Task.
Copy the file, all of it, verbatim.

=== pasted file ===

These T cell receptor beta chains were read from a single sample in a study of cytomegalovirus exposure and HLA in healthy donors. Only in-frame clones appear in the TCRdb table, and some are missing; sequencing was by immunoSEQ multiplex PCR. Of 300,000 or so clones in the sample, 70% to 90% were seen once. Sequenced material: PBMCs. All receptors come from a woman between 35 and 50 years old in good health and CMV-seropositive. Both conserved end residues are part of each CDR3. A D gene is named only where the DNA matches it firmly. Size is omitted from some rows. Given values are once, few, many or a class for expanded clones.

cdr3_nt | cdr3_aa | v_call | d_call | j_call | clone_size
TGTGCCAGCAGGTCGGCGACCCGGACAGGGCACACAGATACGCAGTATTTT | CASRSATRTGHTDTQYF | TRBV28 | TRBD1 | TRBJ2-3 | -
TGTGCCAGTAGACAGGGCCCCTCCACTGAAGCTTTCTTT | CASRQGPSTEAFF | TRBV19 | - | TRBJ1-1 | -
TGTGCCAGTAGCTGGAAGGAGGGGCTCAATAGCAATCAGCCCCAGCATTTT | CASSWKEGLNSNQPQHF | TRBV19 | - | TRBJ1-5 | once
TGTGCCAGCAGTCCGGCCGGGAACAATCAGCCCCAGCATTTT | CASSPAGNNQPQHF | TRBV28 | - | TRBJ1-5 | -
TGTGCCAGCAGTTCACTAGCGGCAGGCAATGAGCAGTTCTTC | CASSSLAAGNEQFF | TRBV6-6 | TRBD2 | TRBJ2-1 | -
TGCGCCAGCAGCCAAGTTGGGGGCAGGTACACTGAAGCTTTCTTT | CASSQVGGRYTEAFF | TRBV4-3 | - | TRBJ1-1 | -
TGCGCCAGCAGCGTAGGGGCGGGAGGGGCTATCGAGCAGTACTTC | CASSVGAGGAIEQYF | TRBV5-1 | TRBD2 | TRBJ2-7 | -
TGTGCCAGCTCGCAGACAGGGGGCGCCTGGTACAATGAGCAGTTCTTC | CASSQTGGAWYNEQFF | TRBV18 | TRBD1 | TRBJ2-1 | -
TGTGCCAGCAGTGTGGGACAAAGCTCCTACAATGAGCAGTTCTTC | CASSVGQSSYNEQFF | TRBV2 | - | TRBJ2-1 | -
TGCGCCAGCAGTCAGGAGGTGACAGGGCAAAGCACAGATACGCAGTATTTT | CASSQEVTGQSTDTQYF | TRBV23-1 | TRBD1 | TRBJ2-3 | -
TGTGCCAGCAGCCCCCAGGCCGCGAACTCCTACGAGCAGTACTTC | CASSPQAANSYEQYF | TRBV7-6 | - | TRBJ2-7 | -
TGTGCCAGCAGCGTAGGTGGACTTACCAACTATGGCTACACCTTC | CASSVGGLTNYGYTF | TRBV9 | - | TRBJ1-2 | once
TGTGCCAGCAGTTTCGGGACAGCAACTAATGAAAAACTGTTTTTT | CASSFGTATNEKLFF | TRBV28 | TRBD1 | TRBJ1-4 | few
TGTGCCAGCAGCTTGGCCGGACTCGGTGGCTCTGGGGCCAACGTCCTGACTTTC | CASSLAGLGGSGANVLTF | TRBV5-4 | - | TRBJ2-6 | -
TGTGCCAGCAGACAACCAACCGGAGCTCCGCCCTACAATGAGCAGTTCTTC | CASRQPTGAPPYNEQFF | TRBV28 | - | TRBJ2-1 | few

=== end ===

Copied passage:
These T cell receptor beta chains were read from a single sample in a study of cytomegalovirus exposure and HLA in healthy donors. Only in-frame clones appear in the TCRdb table, and some are missing; sequencing was by immunoSEQ multiplex PCR. Of 300,000 or so clones in the sample, 70% to 90% were seen once. Sequenced material: PBMCs. All receptors come from a woman between 35 and 50 years old in good health and CMV-seropositive. Both conserved end residues are part of each CDR3. A D gene is named only where the DNA matches it firmly. Size is omitted from some rows. Given values are once, few, many or a class for expanded clones.

cdr3_nt | cdr3_aa | v_call | d_call | j_call | clone_size
TGTGCCAGCAGGTCGGCGACCCGGACAGGGCACACAGATACGCAGTATTTT | CASRSATRTGHTDTQYF | TRBV28 | TRBD1 | TRBJ2-3 | -
TGTGCCAGTAGACAGGGCCCCTCCACTGAAGCTTTCTTT | CASRQGPSTEAFF | TRBV19 | - | TRBJ1-1 | -
TGTGCCAGTAGCTGGAAGGAGGGGCTCAATAGCAATCAGCCCCAGCATTTT | CASSWKEGLNSNQPQHF | TRBV19 | - | TRBJ1-5 | once
TGTGCCAGCAGTCCGGCCGGGAACAATCAGCCCCAGCATTTT | CASSPAGNNQPQHF | TRBV28 | - | TRBJ1-5 | -
TGTGCCAGCAGTTCACTAGCGGCAGGCAATGAGCAGTTCTTC | CASSSLAAGNEQFF | TRBV6-6 | TRBD2 | TRBJ2-1 | -
TGCGCCAGCAGCCAAGTTGGGGGCAGGTACACTGAAGCTTTCTTT | CASSQVGGRYTEAFF | TRBV4-3 | - | TRBJ1-1 | -
TGCGCCAGCAGCGTAGGGGCGGGAGGGGCTATCGAGCAGTACTTC | CASSVGAGGAIEQYF | TRBV5-1 | TRBD2 | TRBJ2-7 | -
TGTGCCAGCTCGCAGACAGGGGGCGCCTGGTACAATGAGCAGTTCTTC | CASSQTGGAWYNEQFF | TRBV18 | TRBD1 | TRBJ2-1 | -
TGTGCCAGCAGTGTGGGACAAAGCTCCTACAATGAGCAGTTCTTC | CASSVGQSSYNEQFF | TRBV2 | - | TRBJ2-1 | -
TGCGCCAGCAGTCAGGAGGTGACAGGGCAAAGCACAGATACGCAGTATTTT | CASSQEVTGQSTDTQYF | TRBV23-1 | TRBD1 | TRBJ2-3 | -
TGTGCCAGCAGCCCCCAGGCCGCGAACTCCTACGAGCAGTACTTC | CASSPQAANSYEQYF | TRBV7-6 | - | TRBJ2-7 | -
TGTGCCAGCAGCGTAGGTGGACTTACCAACTATGGCTACACCTTC | CASSVGGLTNYGYTF | TRBV9 | - | TRBJ1-2 | once
TGTGCCAGCAGTTTCGGGACAGCAACTAATGAAAAACTGTTTTTT | CASSFGTATNEKLFF | TRBV28 | TRBD1 | TRBJ1-4 | few
TGTGCCAGCAGCTTGGCCGGACTCGGTGGCTCTGGGGCCAACGTCCTGACTTTC | CASSLAGLGGSGANVLTF | TRBV5-4 | - | TRBJ2-6 | -
TGTGCCAGCAGACAACCAACCGGAGCTCCGCCCTACAATGAGCAGTTCTTC | CASRQPTGAPPYNEQFF | TRBV28 | - | TRBJ2-1 | few